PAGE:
One of the major criticisms of Modi’s first year in government has been that the economy under Modi is directionless. This is understandable since it’s difficult to put the Modi government’s policies on the typical continuum of left-wing or socialist economic policies and right-wing or free-market policies.
On the one hand, Modi is globe-trotting to attract foreign investment, liberalising foreign investment proportions in defence, railways, insurance and other sectors. On the other he is focussing on opening bank accounts for the poor, constructing toilets in rural areas, and providing micro insurance and an old age pension for the poor. Since Modi is neither going whole hog towards a free market economy by slashing subsidies or privatising government enterprises, nor towards the socialist path witnessed in the Nehru dynasty era, critics are justifiably perplexed.
With previous governments, it was easy to know which direction the government was taking. All governments ‘till that of PVN Rao were unidirectional - following left of centre policies. Nehru’s policies (planning commission, high levels of state control over the economy) or Indira’s policies (bank nationalisation, directed interest rates) clearly showed the government’s economic direction.
The direction shifted somewhat to the centre-right after PM Rao was forced to let go the Licence and Permit Raj for businesses under compulsions of dwindling foreign exchange reserves. Banks were given free hand in setting interest rates for example. Vajpayee’s coalition government (of which Modi’s BJP was a major partner) could not go the whole hog for centre-right policies and likewise the others that followed.
Starting from a difficult position
The economy that Modi inherited was in a limbo. Though ground level realities like rising unemployment, inflation would require more market-friendly policies, legacy issues like poverty, the baggage of ideological binds and real politic required more left-wing policies. Consequently, these governments were in a quandary.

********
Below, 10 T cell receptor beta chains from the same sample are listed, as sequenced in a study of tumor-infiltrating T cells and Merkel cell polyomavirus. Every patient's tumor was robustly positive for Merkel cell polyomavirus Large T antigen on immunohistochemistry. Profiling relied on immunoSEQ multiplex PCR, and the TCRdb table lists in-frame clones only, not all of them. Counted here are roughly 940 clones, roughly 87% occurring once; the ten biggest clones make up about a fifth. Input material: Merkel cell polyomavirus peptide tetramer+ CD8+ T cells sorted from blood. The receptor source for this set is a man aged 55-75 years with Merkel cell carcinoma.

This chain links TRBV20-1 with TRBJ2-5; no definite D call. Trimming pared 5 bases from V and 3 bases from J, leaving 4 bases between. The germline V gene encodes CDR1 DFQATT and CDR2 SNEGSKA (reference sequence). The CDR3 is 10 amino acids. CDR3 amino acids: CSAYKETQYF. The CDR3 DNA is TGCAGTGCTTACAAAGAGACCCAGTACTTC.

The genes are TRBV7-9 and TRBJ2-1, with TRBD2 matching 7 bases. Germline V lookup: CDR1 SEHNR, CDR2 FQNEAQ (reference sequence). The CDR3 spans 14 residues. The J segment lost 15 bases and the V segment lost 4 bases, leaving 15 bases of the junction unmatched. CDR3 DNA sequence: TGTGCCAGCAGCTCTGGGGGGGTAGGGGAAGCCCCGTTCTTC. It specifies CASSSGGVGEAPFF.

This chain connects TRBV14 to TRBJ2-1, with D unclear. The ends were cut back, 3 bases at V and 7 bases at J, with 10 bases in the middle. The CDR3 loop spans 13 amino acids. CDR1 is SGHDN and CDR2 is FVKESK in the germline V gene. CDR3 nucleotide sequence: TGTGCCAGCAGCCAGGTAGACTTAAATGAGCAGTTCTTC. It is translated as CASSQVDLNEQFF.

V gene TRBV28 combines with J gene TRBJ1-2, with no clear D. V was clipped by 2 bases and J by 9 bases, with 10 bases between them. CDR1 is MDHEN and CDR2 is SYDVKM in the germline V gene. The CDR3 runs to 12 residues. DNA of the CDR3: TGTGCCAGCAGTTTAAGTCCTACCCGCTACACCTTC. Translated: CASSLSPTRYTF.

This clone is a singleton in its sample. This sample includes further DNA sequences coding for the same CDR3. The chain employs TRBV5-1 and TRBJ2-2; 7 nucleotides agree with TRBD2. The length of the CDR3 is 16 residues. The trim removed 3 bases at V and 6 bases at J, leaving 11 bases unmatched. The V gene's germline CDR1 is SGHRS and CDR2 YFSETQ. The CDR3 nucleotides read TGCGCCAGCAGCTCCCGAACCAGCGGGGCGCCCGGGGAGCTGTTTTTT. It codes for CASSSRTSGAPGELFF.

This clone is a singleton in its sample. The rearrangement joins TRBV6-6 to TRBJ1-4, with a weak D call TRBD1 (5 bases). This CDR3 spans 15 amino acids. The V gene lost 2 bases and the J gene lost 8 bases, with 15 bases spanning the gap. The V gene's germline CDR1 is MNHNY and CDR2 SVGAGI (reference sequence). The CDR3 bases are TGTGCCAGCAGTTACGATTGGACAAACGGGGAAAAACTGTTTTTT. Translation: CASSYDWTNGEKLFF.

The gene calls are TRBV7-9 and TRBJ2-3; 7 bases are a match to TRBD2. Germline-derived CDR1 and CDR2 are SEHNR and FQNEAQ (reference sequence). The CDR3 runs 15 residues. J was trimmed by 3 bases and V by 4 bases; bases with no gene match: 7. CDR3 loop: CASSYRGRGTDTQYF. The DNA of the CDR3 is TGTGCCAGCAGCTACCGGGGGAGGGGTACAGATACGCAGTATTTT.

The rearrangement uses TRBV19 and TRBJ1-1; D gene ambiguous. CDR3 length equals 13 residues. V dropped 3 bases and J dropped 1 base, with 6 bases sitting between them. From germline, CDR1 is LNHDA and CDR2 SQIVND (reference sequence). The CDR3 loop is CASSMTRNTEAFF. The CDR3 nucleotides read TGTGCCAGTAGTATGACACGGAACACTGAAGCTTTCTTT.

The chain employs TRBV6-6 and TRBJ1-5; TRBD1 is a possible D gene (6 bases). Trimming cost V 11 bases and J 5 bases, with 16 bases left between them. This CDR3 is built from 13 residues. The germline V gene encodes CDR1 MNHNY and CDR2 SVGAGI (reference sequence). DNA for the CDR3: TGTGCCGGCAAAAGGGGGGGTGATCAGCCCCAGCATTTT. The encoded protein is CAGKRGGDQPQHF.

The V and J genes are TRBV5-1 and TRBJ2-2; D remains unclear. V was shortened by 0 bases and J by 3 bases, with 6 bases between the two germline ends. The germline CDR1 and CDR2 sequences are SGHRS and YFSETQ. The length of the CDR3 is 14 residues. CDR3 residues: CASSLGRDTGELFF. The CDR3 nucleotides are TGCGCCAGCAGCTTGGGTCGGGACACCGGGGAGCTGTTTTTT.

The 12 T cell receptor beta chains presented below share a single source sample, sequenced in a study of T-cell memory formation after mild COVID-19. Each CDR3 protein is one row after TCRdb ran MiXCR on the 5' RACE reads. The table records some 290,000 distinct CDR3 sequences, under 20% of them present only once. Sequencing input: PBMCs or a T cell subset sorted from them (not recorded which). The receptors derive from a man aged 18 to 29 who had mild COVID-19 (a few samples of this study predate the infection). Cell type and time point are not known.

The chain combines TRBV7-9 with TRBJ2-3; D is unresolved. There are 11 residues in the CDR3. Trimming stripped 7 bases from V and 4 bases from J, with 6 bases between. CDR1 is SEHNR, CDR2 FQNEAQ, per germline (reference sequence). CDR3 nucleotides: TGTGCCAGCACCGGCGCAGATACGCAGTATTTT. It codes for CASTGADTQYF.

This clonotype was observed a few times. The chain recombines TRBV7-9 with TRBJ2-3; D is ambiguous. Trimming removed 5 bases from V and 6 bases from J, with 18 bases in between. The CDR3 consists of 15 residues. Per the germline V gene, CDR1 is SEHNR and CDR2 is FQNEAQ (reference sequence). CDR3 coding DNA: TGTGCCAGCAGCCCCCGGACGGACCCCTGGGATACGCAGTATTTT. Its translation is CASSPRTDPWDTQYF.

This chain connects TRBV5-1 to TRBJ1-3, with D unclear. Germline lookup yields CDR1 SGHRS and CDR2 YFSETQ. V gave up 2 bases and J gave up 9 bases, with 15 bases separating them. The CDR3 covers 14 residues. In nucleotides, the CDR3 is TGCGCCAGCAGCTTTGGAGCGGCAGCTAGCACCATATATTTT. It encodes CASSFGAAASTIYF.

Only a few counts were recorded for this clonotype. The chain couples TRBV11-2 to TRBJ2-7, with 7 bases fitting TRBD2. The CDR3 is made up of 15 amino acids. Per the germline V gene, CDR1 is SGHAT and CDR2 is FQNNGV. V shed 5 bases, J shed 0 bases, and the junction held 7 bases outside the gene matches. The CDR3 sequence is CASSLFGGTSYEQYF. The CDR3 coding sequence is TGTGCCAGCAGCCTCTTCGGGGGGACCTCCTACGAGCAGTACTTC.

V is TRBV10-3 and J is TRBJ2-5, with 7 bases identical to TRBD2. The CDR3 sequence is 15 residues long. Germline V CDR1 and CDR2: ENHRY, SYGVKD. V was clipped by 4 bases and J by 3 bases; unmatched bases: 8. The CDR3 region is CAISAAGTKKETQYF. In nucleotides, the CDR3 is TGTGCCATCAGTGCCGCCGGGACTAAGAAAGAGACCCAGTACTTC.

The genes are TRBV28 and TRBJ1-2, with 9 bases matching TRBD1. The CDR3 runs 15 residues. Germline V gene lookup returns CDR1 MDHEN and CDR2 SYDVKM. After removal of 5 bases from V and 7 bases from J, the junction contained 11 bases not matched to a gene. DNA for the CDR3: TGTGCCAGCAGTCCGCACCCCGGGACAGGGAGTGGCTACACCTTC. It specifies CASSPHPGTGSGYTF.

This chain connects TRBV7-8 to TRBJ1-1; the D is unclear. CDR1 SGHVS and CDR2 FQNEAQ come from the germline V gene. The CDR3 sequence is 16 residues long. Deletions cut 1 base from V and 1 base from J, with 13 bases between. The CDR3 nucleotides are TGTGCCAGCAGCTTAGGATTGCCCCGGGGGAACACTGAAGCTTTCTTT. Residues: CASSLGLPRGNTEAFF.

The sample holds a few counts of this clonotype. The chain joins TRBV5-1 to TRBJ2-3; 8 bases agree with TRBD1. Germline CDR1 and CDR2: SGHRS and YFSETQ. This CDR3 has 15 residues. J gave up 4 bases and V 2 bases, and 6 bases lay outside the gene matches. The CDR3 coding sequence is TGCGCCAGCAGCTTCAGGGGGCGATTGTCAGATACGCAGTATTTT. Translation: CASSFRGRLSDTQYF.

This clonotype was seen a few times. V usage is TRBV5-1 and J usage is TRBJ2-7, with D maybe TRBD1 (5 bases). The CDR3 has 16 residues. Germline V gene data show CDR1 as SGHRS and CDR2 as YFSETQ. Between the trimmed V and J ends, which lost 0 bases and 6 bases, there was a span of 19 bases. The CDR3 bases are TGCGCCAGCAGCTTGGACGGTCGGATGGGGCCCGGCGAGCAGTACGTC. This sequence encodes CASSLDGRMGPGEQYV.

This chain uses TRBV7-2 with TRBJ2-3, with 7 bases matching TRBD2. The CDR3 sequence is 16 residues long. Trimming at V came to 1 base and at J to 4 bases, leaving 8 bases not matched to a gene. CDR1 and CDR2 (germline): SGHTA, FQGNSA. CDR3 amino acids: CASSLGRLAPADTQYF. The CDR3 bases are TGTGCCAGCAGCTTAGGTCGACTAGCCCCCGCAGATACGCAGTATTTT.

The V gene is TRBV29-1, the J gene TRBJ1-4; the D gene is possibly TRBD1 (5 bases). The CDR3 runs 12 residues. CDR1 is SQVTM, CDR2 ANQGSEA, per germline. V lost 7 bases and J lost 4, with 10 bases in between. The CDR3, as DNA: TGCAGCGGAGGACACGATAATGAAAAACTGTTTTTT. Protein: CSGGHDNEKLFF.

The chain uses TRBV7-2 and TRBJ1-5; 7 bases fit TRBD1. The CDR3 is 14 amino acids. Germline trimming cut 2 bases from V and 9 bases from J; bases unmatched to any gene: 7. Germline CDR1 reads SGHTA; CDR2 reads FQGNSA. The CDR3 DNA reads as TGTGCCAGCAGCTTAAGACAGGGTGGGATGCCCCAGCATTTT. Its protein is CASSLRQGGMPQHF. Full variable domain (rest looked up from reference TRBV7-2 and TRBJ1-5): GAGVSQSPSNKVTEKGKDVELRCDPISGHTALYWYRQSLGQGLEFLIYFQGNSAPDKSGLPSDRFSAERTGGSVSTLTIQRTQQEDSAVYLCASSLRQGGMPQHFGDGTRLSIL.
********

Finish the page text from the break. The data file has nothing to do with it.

The current direction of the Modi government is towards solving legacy issues. The issues haunting India since the Nehruvian era are lack of infrastructure (roads, electricity, irrigation, drinking water), lack of rural sanitation (India tops the world in terms of unsafe sanitation), education challenges such as low levels of literacy, lack of research and development, lack of good quality higher education institutions, and rural and urban poverty, affordable housing, unemployment, corruption and the like. These are the shackles created by left-wing policies that instead of solving the problems compounded them. These shackles also prevent India from ushering in big bang reforms.
As a result, Modi’s pragmatic government, intending to deliver on promises, is focused on implementing policies that hit the issues on the head rather than getting tied up with taking a defined direction. This confuses critics who are used to analysing in a stereotyped manner. In reality, expecting a defined direction demonstrates how divorced the critics are from the ground-level realities Modi has to face.
Focus is on individual problems
Modi is focussed on removing the shackles. Swachha Bharat Abhiyan (Clean India Mission), constructing toilets in rural areas to improve sanitation and rural health, addressing power shortages through more nuclear, solar and hydro power and social programs like Save the Girl Child are his priorities.
Providing employment to rural youths who can’t get sustainable work on small farms requires having agro-processing industries close to villages which requires land. Consequently, Modi is pushing for land acquisition, which is being stalled in the Upper House by the opposition.
Critics cite anomalies in the tax system as evidence of Modi’s government being “directionless”, but do such operational issues determine economic direction? The World Bank, IMF and international ratings agencies put India’s GDP growth rate above 7% (exceeding China’s) in Modi’s second year. Is that possible without appropriate economic policies of growth? Would foreign investment flow increase significantly without appropriate policies? Modi repeatedly says his government is there to achieve the twin objectives of development and good governance.
Critics often forget the Jan Dhan Yojana which in six months opened bank accounts for 140 million poor families – something not done in the last 65 years. This massive financial inclusion program has drawn accolades worldwide and will help reduce corruption.
Modi has delivered decisive leadership in his first year, overseeing rising GDP, declining inflation, a stable rupee, corruption and scam free administration, modernising military through defence co-production, a massive infrastructure development program (especially roads and power generation), increasing digitisation, reducing red tape, proactive foreign policy and the like.
Social cohesion is another plus with the first year of Modi’s government free of any major religious or caste strife of the scale witnessed during the Nehru dynasty era.
Given the legacy issues that Modi has to face, these are noteworthy achievements.